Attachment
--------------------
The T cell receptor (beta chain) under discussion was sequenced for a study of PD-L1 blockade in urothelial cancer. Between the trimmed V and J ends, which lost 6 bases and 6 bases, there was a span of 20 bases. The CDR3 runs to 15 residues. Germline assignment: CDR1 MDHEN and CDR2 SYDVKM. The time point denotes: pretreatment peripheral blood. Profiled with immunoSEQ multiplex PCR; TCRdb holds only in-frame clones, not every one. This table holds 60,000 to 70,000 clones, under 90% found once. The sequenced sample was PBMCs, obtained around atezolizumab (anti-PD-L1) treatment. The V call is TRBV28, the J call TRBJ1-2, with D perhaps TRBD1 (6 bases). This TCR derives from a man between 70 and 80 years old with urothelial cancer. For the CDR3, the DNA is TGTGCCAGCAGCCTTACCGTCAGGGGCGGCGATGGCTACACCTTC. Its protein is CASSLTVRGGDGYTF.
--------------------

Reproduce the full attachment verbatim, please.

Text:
The T cell receptor (beta chain) under discussion was sequenced for a study of PD-L1 blockade in urothelial cancer. Between the trimmed V and J ends, which lost 6 bases and 6 bases, there was a span of 20 bases. The CDR3 runs to 15 residues. Germline assignment: CDR1 MDHEN and CDR2 SYDVKM. The time point denotes: pretreatment peripheral blood. Profiled with immunoSEQ multiplex PCR; TCRdb holds only in-frame clones, not every one. This table holds 60,000 to 70,000 clones, under 90% found once. The sequenced sample was PBMCs, obtained around atezolizumab (anti-PD-L1) treatment. The V call is TRBV28, the J call TRBJ1-2, with D perhaps TRBD1 (6 bases). This TCR derives from a man between 70 and 80 years old with urothelial cancer. For the CDR3, the DNA is TGTGCCAGCAGCCTTACCGTCAGGGGCGGCGATGGCTACACCTTC. Its protein is CASSLTVRGGDGYTF.